Caring for Our Recovery

John (Gold)
Joined: 18 Dec 2008, 23:57

04 Jan 2004, 20:29 #51

Last edited by John (Gold) on 16 Feb 2009, 02:59, edited 1 time in total.

John (Gold)
Joined: 18 Dec 2008, 23:57

27 Feb 2004, 21:53 #53

No matter how far we travel or how deep & rich our comfort becomes, just as with the recovering alcoholic, our arrested dependency travels with us. The key to staying on this side of the bars is in keeping all nicotine out of our bloodstream! There was always only one rule ... no nicotine today ...
Last edited by John (Gold) on 16 Feb 2009, 03:04, edited 1 time in total.

John (Gold)
Joined: 18 Dec 2008, 23:57

23 Mar 2004, 04:08 #54

ImageIt has now been over two years since I last had anything that could honestly be called an "urge" to want to smoke nicotine. Will I feel an urge this year? Maybe but right now I can't see how as I know far too many who are suffering far too much for me to have any reason to want to do the same.

But let me tell you about the last urge that I did have back in December of 2001. It was very real yet extremely brief and brought a smile to my face during every second of the encounter. Why? Well it reminded of where I'd been, how far I'd come but that my dependency had traveled with me. It reminded me of daily life as an addict and having lots of daily urges just like it. It was no more intense than most of them.

We're each different and every recovery is different, I'm probably far from typical of the average 30 year three-pack-a-day ex-smoker who is less than 2 months away from 5 years of freedom. But even if I had 100 urges during 2004 none would take my money, destroy my healing, steal my dreams or shorten my life! This amazing sense of comfort is my gift to me and it's a keeper! John (Gold)
Last edited by John (Gold) on 16 Feb 2009, 03:06, edited 1 time in total.

Joined: 19 Dec 2008, 00:03

16 Nov 2004, 08:06 #56

This thread moved me so much, that it scared me! I can honestly see why I have failed before. I do believe that understanding & education on this horrible addiction for me will take me to the green, bronze, silver and yes GOLD! Very powerful stuff!
Karla- in control for 9 days 8 hours&4 minutes. I have not smoked 196 death sticks and saved $31.87 and 16 hours of my life

FearNothingDK GOLD
Joined: 18 Dec 2008, 23:58

22 Nov 2004, 01:25 #57

I couldn't even tell you how many times I've read this, but read it I keep doing over and over again, because I am one of those who is already completely comfortable with not smoking.
This is why I am here today, and was yesterday ... and will continue to keep dropping in even if I can't for an extended period of time for some reason.
Quitting for me this time was pretty much a breeze, but I DID have some short lived but VERY tough moments in the first couple of months.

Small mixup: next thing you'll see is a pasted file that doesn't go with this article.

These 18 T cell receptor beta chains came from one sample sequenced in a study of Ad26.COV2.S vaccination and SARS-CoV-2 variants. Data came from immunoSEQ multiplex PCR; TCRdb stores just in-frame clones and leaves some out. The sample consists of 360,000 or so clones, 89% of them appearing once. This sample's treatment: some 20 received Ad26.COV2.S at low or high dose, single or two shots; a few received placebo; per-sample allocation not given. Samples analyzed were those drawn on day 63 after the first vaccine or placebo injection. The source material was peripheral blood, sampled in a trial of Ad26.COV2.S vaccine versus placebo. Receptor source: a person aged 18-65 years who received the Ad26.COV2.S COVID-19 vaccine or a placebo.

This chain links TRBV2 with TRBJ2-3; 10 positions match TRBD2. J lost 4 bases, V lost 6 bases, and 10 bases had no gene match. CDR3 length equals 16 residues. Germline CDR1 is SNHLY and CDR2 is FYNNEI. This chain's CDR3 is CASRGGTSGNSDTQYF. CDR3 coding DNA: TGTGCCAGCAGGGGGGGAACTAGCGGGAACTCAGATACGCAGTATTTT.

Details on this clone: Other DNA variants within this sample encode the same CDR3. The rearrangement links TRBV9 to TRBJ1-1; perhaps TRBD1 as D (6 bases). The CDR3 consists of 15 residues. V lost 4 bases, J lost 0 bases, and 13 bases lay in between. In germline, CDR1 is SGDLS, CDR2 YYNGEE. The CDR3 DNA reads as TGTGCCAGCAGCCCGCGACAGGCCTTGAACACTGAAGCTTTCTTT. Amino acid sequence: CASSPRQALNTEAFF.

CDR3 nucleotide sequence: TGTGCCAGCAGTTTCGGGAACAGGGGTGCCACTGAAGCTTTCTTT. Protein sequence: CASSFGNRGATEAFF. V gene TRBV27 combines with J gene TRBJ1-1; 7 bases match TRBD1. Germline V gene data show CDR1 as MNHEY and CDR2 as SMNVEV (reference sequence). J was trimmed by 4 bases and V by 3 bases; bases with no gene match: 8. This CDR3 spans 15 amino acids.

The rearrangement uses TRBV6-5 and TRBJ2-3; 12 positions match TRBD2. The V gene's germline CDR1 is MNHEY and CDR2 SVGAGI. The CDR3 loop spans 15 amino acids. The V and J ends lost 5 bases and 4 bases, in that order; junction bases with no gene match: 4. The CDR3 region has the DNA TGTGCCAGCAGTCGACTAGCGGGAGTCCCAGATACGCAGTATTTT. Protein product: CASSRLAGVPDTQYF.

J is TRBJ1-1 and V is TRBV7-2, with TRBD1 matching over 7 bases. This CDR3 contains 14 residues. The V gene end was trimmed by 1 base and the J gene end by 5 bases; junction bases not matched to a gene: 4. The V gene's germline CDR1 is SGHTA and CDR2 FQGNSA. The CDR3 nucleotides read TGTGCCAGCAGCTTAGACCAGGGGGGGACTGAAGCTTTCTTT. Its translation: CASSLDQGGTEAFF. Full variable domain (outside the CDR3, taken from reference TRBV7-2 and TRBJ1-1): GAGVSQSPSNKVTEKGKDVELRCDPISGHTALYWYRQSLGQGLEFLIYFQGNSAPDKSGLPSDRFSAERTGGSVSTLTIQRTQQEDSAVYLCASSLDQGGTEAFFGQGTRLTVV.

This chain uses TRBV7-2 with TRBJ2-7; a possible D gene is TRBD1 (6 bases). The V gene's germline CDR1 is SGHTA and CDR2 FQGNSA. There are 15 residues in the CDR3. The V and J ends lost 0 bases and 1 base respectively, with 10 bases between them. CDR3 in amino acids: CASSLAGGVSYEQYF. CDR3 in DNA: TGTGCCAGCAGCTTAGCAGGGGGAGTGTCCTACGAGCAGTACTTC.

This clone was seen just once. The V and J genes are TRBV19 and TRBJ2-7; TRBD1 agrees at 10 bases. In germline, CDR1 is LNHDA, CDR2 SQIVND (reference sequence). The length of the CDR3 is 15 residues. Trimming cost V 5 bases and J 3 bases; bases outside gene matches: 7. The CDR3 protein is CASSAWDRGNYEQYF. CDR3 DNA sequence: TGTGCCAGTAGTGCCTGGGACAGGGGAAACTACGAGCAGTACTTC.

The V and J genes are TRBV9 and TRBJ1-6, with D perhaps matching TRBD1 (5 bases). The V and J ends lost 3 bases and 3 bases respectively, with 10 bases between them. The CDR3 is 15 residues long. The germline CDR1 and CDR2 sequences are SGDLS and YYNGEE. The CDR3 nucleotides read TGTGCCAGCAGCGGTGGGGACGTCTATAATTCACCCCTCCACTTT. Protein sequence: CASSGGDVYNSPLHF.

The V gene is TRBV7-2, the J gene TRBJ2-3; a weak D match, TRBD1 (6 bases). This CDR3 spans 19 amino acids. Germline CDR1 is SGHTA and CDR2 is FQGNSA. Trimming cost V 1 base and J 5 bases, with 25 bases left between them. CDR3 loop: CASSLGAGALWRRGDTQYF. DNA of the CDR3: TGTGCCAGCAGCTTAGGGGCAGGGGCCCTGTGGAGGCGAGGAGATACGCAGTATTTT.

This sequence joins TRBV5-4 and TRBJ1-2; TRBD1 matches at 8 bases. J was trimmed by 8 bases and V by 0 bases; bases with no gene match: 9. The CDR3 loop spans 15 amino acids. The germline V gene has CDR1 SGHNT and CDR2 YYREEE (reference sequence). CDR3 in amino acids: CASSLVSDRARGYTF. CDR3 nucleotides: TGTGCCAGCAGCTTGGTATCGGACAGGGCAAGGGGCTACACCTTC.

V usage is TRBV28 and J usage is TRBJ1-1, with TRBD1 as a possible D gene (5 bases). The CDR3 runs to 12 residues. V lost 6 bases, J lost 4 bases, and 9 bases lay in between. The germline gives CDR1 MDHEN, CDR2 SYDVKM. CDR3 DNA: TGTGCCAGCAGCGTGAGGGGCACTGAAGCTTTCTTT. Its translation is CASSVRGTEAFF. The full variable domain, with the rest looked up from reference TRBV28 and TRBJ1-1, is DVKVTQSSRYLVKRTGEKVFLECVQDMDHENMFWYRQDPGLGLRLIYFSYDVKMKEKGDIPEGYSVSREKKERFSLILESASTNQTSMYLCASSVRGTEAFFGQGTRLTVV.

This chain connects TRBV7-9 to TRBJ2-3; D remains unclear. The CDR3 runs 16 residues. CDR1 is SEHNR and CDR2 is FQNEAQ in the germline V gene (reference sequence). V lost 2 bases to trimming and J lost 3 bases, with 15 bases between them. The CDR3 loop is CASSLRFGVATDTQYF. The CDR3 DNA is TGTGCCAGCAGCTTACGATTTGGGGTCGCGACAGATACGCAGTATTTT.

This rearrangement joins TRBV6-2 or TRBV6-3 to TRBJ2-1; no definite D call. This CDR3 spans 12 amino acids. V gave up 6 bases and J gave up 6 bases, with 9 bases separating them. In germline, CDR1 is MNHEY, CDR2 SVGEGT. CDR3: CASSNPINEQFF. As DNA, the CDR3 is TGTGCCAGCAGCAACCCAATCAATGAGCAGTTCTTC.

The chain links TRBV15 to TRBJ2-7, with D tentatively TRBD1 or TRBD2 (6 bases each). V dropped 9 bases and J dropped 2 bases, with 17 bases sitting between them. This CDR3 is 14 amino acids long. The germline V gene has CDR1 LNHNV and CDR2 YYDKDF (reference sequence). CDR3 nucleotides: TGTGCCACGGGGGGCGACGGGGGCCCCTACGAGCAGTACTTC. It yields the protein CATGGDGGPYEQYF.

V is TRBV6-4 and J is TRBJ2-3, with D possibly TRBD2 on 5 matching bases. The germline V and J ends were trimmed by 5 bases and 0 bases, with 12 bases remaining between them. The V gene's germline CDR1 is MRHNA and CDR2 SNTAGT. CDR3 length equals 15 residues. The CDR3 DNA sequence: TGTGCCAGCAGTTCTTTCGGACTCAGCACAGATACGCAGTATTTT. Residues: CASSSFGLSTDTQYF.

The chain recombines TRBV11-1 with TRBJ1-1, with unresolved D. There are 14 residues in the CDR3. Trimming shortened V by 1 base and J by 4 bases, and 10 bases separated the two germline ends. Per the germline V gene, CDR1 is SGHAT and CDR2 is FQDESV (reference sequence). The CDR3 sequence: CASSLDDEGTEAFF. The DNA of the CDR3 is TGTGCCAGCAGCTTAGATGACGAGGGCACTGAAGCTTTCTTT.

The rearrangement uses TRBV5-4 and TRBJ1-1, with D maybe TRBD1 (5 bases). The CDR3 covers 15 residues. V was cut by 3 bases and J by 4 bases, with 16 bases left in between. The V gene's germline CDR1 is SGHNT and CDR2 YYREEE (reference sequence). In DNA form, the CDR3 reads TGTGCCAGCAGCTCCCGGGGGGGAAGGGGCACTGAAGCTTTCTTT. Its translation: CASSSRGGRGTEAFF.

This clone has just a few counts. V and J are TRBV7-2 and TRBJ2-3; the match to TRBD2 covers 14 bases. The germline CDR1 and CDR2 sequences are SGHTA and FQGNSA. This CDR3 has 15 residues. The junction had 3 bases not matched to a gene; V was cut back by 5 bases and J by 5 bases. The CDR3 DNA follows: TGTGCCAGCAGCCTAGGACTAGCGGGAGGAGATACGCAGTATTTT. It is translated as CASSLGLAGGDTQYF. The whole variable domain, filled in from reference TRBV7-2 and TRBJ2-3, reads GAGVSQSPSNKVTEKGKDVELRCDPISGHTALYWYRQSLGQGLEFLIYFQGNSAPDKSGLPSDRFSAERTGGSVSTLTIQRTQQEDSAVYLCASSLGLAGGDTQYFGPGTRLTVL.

Complacency could be an issue for me because quitting was so easy ... and life now is so much easier.
I have to remember what a horrible trap smoking was and how hard it was to gather my courage to actually quit. THAT was the hardest part for me ... to win that argument with my junkie thinking.
So I thank you for this one, John.
Sandy - Free and Healing for Eight Months, Twenty Three Days, 10 Hours and 24 Minutes, while extending my life expectancy 11 Days and 3 Hours, by avoiding the use of 3209 nicotine delivery devices that would have cost me $1,297.89.
Last edited by FearNothingDK GOLD on 16 Feb 2009, 03:08, edited 1 time in total.

Joined: 07 Jan 2009, 19:03

22 Nov 2004, 01:41 #58

Thank you for bring this up. I am feeling so good, so
free and maybe complacent. My addict is asleep today
but will it be tomorrow? Good question. I am hugging
my quit tight and so thankful for it.
I am a deep shade of green with one month 3days two
of not indudging my addiction.
Thanks for being here for me!
Last edited by Radsqaw1 on 02 Mar 2009, 22:24, edited 1 time in total.

John (Gold)
Joined: 18 Dec 2008, 23:57

03 Dec 2004, 22:55 #59

The holiday season is upon us. If this is your first nicotine-free journey through December and a new year it would be prudent to review your list of reasons for commencing recovery and to try hard to remember what life was like when nicotine's two-hour chemical half-life was the clock calling the shots.

Try hard to remember exactly what it was really like living on the other side of the bars living with diminished lung capacity, strange sounds associated with waking or breathing, the endless string of mandatory daily feedings, keeping supplied, avoiding activities lasting longer than 2 hours, how you felt after a brief period of sudden exertion, standing alone in all forms of weather just you and a chemical, running out, digging up enough money, the emergency trip to your supplier, the world begging you to come to your senses, declining health, your stink announcing your arrival, family begging you to stop before you killed yourself and a 50% chance that they'd be right.

Millions of words here at Freedom but just one abiding principle governing the outcome for all ... no nicotine today, Never Take Another Dip, Chew or Puff!
Breathe deep, hug hard, live long Freedom! John (Gold x5)

JoeJFree Gold
Joined: 18 Dec 2008, 23:57

25 Feb 2005, 06:47 #60

Last edited by JoeJFree Gold on 16 Feb 2009, 03:16, edited 1 time in total.